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Estimating Large Snag Recruitment Needs in Regeneration Timber Harvests

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Retaining snags after timber harvest is now a common silvicultural practice. However, little is known about silvicultural practices necessary to ensure timber-rotation length equilibrium of snag densities (existing snags all fall eventually). Large diameter snags in particular are important to many wildlife species and require long time periods to develop. Where timber harvest removes most of the existing stand, estimates of required retention density must be made ahead of time if long-term equilibrium in snag abundance is desired.

A simple simulation model was used to investigate potential dynamics of snags for 80-120 yr following timber harvest. Parameters resulting in recovery of the initial number of snags at rotation length are presented. Whether or not equilibrium was achieved depended on three parameters usually beyond management control: annual mortality rate of live trees; snag fall rate; and transition rate from smaller to larger retention trees. At the time of timber harvest, managers can most easily adjust the density and size-class of live retention trees. I recommend erring on the side of retaining more, rather than fewer live trees to prevent long-term declines in the abundance of large snags. West. J. Appl. For. 15(3):140-146.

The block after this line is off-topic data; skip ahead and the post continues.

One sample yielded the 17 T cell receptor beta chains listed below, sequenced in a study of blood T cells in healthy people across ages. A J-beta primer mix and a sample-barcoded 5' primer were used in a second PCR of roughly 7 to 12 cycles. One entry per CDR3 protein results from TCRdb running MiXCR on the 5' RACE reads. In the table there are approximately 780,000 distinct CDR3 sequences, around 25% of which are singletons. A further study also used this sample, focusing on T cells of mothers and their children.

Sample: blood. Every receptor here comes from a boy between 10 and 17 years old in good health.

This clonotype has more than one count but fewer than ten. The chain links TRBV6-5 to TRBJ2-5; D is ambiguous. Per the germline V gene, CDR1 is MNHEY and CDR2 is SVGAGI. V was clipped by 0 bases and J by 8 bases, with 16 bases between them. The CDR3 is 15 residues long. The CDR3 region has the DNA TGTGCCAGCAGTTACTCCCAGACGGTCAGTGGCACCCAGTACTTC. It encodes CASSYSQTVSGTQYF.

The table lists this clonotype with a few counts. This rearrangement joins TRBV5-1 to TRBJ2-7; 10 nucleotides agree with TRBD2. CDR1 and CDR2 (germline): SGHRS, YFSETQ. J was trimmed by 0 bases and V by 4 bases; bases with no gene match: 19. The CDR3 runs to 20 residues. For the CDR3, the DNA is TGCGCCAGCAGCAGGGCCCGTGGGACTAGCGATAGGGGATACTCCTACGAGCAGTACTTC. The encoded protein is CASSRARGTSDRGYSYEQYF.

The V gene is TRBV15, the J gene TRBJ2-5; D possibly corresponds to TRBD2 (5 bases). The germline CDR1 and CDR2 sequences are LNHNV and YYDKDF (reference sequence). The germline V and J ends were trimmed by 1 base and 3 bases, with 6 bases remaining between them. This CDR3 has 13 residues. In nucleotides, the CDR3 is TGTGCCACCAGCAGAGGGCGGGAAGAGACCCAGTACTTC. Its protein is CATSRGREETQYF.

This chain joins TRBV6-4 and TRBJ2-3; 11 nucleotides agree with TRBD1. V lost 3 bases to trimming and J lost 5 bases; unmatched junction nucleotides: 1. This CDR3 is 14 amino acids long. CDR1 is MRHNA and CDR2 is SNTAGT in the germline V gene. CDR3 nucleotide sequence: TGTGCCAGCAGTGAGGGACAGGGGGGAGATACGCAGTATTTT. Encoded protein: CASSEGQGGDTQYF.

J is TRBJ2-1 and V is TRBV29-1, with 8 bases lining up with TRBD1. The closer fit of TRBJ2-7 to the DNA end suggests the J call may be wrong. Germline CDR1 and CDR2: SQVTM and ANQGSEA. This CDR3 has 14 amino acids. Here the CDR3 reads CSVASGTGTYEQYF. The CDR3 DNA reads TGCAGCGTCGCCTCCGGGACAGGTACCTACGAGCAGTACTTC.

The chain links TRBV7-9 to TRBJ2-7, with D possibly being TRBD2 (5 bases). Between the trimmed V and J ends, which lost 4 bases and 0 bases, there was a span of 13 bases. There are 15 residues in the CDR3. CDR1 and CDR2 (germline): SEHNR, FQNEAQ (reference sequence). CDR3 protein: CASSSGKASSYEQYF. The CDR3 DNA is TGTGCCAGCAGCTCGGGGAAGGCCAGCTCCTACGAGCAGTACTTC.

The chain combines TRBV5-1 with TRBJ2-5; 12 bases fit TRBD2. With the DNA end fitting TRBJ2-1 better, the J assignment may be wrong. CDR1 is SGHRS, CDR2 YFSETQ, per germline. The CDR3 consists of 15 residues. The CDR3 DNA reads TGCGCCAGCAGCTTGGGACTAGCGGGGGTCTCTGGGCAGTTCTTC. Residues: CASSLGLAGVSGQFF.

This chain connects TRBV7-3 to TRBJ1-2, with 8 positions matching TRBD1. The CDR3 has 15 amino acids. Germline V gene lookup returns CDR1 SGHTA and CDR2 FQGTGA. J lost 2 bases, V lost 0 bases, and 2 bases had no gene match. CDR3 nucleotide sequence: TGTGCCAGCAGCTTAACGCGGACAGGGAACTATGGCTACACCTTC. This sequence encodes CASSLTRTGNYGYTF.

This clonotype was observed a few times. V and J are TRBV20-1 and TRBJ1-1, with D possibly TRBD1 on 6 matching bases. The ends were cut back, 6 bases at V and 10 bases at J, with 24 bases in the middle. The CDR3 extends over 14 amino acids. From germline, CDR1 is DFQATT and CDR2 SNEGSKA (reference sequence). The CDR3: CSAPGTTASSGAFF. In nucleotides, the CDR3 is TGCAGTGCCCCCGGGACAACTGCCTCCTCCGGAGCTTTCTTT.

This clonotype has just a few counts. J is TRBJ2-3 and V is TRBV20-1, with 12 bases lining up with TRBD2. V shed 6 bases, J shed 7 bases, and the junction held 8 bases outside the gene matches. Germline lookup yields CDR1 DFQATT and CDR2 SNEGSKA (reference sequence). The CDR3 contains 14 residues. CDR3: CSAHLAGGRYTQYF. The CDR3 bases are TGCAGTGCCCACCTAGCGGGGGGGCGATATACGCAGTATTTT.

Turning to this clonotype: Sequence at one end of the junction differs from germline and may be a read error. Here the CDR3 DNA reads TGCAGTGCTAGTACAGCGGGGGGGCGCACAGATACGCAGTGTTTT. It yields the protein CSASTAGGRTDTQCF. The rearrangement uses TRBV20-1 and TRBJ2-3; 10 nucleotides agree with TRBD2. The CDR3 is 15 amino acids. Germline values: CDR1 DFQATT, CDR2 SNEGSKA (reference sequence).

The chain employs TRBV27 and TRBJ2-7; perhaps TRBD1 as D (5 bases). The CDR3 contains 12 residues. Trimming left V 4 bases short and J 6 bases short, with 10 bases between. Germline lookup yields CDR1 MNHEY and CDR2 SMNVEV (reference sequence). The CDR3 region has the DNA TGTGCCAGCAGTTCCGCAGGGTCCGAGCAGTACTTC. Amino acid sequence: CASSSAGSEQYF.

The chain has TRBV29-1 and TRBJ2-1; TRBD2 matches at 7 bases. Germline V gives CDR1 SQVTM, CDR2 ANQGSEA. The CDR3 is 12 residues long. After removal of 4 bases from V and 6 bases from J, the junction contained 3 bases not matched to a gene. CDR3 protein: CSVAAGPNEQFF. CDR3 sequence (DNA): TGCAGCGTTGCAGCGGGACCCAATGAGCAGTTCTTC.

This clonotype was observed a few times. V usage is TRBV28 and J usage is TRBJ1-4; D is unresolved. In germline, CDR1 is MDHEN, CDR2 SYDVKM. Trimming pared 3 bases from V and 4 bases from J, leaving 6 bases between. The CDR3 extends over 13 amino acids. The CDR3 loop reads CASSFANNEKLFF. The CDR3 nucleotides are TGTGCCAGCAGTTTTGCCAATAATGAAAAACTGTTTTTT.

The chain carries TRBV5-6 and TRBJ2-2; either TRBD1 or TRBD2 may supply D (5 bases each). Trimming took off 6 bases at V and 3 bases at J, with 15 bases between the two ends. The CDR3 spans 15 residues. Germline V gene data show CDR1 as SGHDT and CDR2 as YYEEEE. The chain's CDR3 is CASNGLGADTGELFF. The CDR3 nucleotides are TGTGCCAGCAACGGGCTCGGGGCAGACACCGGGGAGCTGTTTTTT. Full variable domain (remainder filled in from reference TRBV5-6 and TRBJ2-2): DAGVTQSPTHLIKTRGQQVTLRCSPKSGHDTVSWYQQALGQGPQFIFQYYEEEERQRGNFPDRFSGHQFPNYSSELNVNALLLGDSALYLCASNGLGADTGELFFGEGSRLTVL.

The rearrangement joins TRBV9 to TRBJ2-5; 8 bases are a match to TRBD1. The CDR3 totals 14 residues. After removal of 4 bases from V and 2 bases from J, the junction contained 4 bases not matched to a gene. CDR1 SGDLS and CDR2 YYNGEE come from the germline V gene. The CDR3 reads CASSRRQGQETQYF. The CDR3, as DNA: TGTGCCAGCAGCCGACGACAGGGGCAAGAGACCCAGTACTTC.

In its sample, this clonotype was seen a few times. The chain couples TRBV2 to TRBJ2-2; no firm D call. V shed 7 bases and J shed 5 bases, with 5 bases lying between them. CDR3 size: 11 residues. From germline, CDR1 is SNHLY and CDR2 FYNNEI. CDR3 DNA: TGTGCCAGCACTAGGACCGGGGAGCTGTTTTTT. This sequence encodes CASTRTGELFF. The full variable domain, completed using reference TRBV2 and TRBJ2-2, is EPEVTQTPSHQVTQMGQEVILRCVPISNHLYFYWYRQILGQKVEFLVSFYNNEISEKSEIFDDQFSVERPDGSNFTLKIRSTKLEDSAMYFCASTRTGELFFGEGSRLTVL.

Document Type: Journal Article

Affiliations: Forest Management Bureau, Montana Department of Natural Resources and Conservation, 218 Evans, Missoula, MT 59801, (406) 542-6399;, Fax: (406) 542-6399

Publication date: 2000-07-01

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  • Each regional journal of applied forestry focuses on research, practice, and techniques targeted to foresters and allied professionals in specific regions of the United States and Canada. The Western Journal of Applied Forestry covers the western United States, including Alaska, and western Canada; WJAF will also consider manuscripts reporting research in northern Mexico that has potential application in the southwestern United States.
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